State law says a valid workers compensation policy provides protection from being sued for all medical costs and loss of wages, by workers injured while working on your home. If they’re not covered by workers compensation, the injured worker can sue you to pay for all the injury related costs. Don’t think they are smart enough to sue you? Maybe not, but the hospital’s insurance is going to send a very sharp investigator to find someone who can pay all those medical costs associated with the concussion, broken bones, surgery, rehabilitation and wage replacement which that worker’s injuries racked up. Someone has to pay beside them, and that someone will be YOU, the homeowner.

Liability insurance covers your home, car and other property from damages caused by a company and their workers. So if the tree company you hired successfully avoids your home with that tree, but wipes out your carport with your 3 motorcycles, a generator and your tractor in it, when the tree doesn’t cooperate, you won’t pay to replace all of it out of your pocket, if they have the liability insurance to protect you.

So your biggest risk is hiring someone who doesn’t have up to date Workers Compensation and Liability insurance, valid in the state of Florida.

The biggest red flag, which should alert you, is the low price.

Got several quotations and one is really low? Didn’t your parents tell you if something seems too good to be true, it probably is?

One of the reasons why the price was too low is because someone isn’t paying workers compensation and liability insurance premiums, which those legitimate companies are paying.

When someone gives you an insurance certificate, say thank you. Then go somewhere private and call the insurance company and see if their insurance is currently in force. Many policies have monthly premiums; they may have been insured a few months ago, but if they haven’t keep up with the premiums, they aren’t. Which means right now, they have nothing, no insurance, just forms and you’re taking all the risk.

No one in the construction business, or any other business, can buy materials and pay workers and trades for 20-30-40% less than everybody else. If they could, why would they give you All of the savings? Why not just offer you a 10% discount, to get the job, while they make more money?

If you really like gambling, buy a Lotto ticket or go to a casino, but gamblling your home and family isn’t worth the risk.


Kip Carpenter, 2016 Chairman TBA Remodelers Council
Carpenters Construction Co., Inc., 29th Year
Aurora Award Winner 2013 and
2 Remodeler Showcase Awards 2013, 2014 & 2015
Since 2004 Leon’s 1st Certified-Aging-in-Place-Specialist

Painted and Stained Cabinets

Q:  Is there a really good reason to pick one over the other when considering Painted or Stained Cabinets?

A: Having built and remodeled a 100 kitchens or more, and visited hundreds of other existing kitchens, we’ve seen differences in colors, finishes and styles.

We’ve seen white kitchens or very dark stained cabinets be the “In Thing” then seen their popularity fade from fashion, in favor of other options, in cycles.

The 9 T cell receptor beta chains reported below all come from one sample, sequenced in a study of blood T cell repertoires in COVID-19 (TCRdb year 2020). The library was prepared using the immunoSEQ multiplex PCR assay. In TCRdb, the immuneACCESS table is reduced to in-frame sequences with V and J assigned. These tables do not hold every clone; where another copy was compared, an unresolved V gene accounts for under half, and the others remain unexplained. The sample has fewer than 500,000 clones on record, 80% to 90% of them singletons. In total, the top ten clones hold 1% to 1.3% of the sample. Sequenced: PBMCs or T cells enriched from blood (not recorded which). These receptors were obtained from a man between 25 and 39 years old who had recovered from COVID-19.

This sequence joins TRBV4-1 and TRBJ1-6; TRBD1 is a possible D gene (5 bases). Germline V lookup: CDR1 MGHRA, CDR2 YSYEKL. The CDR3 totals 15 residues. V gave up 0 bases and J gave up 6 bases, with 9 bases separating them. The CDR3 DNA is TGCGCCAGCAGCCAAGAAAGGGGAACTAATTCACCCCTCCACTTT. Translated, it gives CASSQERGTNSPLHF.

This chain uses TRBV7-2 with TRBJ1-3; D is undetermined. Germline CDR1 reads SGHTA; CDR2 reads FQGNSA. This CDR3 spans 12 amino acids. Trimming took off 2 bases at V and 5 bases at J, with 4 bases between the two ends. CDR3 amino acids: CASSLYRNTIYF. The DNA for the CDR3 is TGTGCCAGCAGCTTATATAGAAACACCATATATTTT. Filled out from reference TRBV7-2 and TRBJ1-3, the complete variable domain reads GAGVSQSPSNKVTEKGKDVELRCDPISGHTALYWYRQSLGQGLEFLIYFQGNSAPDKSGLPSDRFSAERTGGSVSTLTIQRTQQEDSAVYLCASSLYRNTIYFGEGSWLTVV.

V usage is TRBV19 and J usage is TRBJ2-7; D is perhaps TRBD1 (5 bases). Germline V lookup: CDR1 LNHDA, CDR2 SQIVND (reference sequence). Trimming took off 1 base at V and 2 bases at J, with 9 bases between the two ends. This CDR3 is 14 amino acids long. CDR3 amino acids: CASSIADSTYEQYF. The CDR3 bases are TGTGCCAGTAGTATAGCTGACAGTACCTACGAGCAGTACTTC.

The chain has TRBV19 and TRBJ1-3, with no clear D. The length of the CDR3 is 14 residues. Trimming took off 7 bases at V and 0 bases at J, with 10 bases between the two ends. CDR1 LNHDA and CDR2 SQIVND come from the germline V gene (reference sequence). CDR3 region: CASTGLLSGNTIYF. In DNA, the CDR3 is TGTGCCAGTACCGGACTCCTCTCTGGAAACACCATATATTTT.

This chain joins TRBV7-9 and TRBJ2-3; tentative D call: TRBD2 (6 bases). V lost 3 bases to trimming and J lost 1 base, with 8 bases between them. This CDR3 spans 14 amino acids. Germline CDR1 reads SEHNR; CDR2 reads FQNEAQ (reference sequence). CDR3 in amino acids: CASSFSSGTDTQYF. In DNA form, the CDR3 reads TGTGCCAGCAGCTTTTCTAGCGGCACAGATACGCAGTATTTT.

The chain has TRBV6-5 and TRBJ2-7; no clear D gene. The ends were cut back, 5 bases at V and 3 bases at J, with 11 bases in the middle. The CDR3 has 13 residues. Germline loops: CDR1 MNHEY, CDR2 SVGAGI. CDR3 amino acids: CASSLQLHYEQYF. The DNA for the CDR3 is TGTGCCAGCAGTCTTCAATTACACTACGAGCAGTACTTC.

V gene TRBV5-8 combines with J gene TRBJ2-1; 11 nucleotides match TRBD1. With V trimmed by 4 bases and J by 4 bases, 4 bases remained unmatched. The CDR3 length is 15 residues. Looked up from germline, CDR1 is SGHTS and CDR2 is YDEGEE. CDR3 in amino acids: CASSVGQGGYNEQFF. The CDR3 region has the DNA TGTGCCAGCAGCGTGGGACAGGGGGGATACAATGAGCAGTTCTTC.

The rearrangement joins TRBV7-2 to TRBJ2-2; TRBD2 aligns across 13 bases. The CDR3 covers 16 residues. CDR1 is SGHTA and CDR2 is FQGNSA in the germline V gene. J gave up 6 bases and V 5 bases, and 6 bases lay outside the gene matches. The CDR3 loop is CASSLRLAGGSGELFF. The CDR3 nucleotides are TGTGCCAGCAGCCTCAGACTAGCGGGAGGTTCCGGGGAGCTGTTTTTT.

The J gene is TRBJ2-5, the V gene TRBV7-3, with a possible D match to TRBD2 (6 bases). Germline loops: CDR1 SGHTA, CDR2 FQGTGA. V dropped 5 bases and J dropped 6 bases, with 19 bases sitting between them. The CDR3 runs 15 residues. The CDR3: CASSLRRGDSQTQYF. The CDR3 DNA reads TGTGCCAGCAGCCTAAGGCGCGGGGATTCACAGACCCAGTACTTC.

Here is what we’ve learned and our cabinet trade contractors agree is true.  Painted cabinets, like their stained brethren, all look great when they’re new, but suffer over time to a much greater degree than stained wood.  Paint gets scuffed, scraped and discolored easily and it shows up to a much greater degree on painted ones than those which are stained.  A number of times we’ve had a painter touch up a stained kitchen, which is in good condition, and put a new coat of clear finish on it, with very good results.  You can Never do this with painted cabinets.  They have to be completely repainted.  The paint finish on factory cabinets is far superior to what can be done in the field, because of more controlled factory conditions and the ability to use longer lasting, but toxic materials.  These finishes produce fumes which can’t be released in the atmosphere but in a factory, where fumes are scrubbed, captured and controlled they can be used.  If you ever want to repaint your kitchen later, you certainly can, just don’t expect the new paint finish to last as long as the original.

A medium brown stained cabinet, of which there are hundreds of colors and hues to choose, never goes out of style.  Their finishes look better and hold up longer than their darker stained cousins and any shade of painted cabinets.

We want you to be happy the day your cabinets are installed and for years to come, which is why we offer these observations. We shared this with clients over the years, many of which then installed painted cabinets and that’s fine with us, at least they had the benefit of our experience. Sincerely,


Kip Carpenter, 2016 Chairman TBA Remodelers Council

Carpenters Construction Co., Inc., 29th Year

Aurora Award Winner 2013 and

2 Remodeler Showcase Awards 2013, 2014, 2015 & 2016

Since 2004 Leon’s 1st Certified-Aging-in-Place-Specialist


Top 10 Tips for Great Remodels & Not Losing Money

Hire a Remodeling Contractor

The license it’s where you start looking, not where you stop. Most contractors are not Remodeling contractors. Check: their license at; their credit; their suppliers; their clients.

Before plans. Don’t just think it, INK it. Write down, the main reason.
Photos from magazines; Ideas on paper.  Can be a simple pencil sketch some place to start.

Plans: Get a professional & take time choosing the best one.  Some Remodeling contractors can do your design work, check them out.